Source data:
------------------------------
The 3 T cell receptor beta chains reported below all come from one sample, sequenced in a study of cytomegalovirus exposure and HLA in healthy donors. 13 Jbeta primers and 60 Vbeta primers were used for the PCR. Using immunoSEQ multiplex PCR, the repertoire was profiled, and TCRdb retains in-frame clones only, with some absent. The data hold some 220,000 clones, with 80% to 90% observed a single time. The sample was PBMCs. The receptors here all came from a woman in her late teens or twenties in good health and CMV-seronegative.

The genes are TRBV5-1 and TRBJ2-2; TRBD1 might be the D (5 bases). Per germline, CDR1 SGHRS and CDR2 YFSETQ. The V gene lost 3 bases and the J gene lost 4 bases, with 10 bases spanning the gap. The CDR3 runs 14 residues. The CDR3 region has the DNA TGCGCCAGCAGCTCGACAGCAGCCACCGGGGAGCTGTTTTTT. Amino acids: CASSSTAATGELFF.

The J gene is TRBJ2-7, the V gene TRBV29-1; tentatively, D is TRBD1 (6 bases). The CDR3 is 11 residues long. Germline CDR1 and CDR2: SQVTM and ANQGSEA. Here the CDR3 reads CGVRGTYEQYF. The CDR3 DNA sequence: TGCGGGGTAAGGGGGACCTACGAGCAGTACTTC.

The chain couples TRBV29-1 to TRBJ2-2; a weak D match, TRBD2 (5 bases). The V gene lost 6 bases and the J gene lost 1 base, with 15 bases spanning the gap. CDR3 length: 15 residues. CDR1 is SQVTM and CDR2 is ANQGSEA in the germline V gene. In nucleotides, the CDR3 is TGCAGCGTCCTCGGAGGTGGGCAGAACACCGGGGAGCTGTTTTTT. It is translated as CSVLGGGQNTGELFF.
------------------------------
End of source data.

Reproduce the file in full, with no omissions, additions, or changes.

The 3 T cell receptor beta chains reported below all come from one sample, sequenced in a study of cytomegalovirus exposure and HLA in healthy donors. 13 Jbeta primers and 60 Vbeta primers were used for the PCR. Using immunoSEQ multiplex PCR, the repertoire was profiled, and TCRdb retains in-frame clones only, with some absent. The data hold some 220,000 clones, with 80% to 90% observed a single time. The sample was PBMCs. The receptors here all came from a woman in her late teens or twenties in good health and CMV-seronegative.

The genes are TRBV5-1 and TRBJ2-2; TRBD1 might be the D (5 bases). Per germline, CDR1 SGHRS and CDR2 YFSETQ. The V gene lost 3 bases and the J gene lost 4 bases, with 10 bases spanning the gap. The CDR3 runs 14 residues. The CDR3 region has the DNA TGCGCCAGCAGCTCGACAGCAGCCACCGGGGAGCTGTTTTTT. Amino acids: CASSSTAATGELFF.

The J gene is TRBJ2-7, the V gene TRBV29-1; tentatively, D is TRBD1 (6 bases). The CDR3 is 11 residues long. Germline CDR1 and CDR2: SQVTM and ANQGSEA. Here the CDR3 reads CGVRGTYEQYF. The CDR3 DNA sequence: TGCGGGGTAAGGGGGACCTACGAGCAGTACTTC.

The chain couples TRBV29-1 to TRBJ2-2; a weak D match, TRBD2 (5 bases). The V gene lost 6 bases and the J gene lost 1 base, with 15 bases spanning the gap. CDR3 length: 15 residues. CDR1 is SQVTM and CDR2 is ANQGSEA in the germline V gene. In nucleotides, the CDR3 is TGCAGCGTCCTCGGAGGTGGGCAGAACACCGGGGAGCTGTTTTTT. It is translated as CSVLGGGQNTGELFF.